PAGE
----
Bad password practices. Data scraping and data dumps. Sidestepping privacy protections. No honor among thieves.


At a glance.

  • Password users behaving badly.
  • Implications of the Facebook data dump.
  • Sidestepping Apple privacy policies.
  • Crooks mistreating other crooks.
  • Comment on the LinkedIn data scraping incident.

Passwords: out of sight, out of mind. (And out of control.)

There’s a battle raging between two conflicting forces: the need for secure passwords, and the frailty of human memory. The LastPass Blog explores the results of a recent survey they conducted on two thousand Americans and their password habits. While 70% feel they have too many passwords to remember, on average they use the same password over six sites. And with the surge in remote work meaning most individuals need to access various accounts on multiple devices, 65% experience anxiety when they realize they’re using a device that doesn’t have the password they need. SiliconANGLE notes that, according to the Workplace Password Malpractice Report, 62% of US employees write their passwords down on a piece of paper. TechRadar adds that while a whopping 81% store that piece of paper right next to the device the password is meant to protect, and 67% admit they don’t even know where that paper is. Nearly half store their passwords in an unprotected document in the cloud, and troublingly, nearly two-thirds have shared their password with someone via text or email.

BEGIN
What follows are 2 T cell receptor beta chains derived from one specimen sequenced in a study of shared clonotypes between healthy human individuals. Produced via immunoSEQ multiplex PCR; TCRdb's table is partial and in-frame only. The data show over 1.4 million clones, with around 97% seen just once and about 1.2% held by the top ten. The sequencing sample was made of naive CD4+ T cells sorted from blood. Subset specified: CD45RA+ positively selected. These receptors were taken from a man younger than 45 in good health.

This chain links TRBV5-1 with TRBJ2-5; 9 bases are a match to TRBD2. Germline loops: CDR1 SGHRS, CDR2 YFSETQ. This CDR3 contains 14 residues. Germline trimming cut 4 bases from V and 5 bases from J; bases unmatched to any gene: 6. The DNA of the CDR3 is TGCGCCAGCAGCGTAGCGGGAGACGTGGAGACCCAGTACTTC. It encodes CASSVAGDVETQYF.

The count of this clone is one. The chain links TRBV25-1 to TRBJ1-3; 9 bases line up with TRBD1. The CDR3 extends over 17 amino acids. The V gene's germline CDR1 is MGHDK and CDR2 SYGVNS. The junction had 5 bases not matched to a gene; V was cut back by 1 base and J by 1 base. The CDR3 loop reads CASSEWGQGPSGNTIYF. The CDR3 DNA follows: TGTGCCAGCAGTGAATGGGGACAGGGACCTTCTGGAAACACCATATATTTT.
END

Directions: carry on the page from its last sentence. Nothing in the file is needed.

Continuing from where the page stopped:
What does the Facebook data leak mean for Facebook users?

Now that the Facebook data leak is front-page news, the big question has become, what can users do if they fear they’re among the half-billion individuals exposed? Forbes explores the difficulty of trying to protect oneself in this type of situation. If it were just passwords that were exposed, changing login info would be an easy fix. But these hackers leaked data like names, birthdates, and addresses — things that are difficult to change on a whim — and all for free. 

CyberNews shares the views of several industry experts. “Putting it out for free also provides some cover should anyone try to trace the stolen data back to its source. Yet another explanation could be that a competing criminal element or other entity put the data out there to demonetize it and take value away from the criminals,” said…

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